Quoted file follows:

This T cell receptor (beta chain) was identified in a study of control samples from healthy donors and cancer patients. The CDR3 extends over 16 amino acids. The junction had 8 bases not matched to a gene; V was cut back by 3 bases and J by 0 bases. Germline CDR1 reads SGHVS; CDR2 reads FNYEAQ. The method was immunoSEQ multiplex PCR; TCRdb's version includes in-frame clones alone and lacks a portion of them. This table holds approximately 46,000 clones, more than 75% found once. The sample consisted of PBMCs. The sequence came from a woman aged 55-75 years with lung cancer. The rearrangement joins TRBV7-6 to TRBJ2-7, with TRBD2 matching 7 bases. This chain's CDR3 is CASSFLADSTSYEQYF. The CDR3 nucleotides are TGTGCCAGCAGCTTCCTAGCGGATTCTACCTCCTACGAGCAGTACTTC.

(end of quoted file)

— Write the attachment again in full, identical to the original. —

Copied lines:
This T cell receptor (beta chain) was identified in a study of control samples from healthy donors and cancer patients. The CDR3 extends over 16 amino acids. The junction had 8 bases not matched to a gene; V was cut back by 3 bases and J by 0 bases. Germline CDR1 reads SGHVS; CDR2 reads FNYEAQ. The method was immunoSEQ multiplex PCR; TCRdb's version includes in-frame clones alone and lacks a portion of them. This table holds approximately 46,000 clones, more than 75% found once. The sample consisted of PBMCs. The sequence came from a woman aged 55-75 years with lung cancer. The rearrangement joins TRBV7-6 to TRBJ2-7, with TRBD2 matching 7 bases. This chain's CDR3 is CASSFLADSTSYEQYF. The CDR3 nucleotides are TGTGCCAGCAGCTTCCTAGCGGATTCTACCTCCTACGAGCAGTACTTC.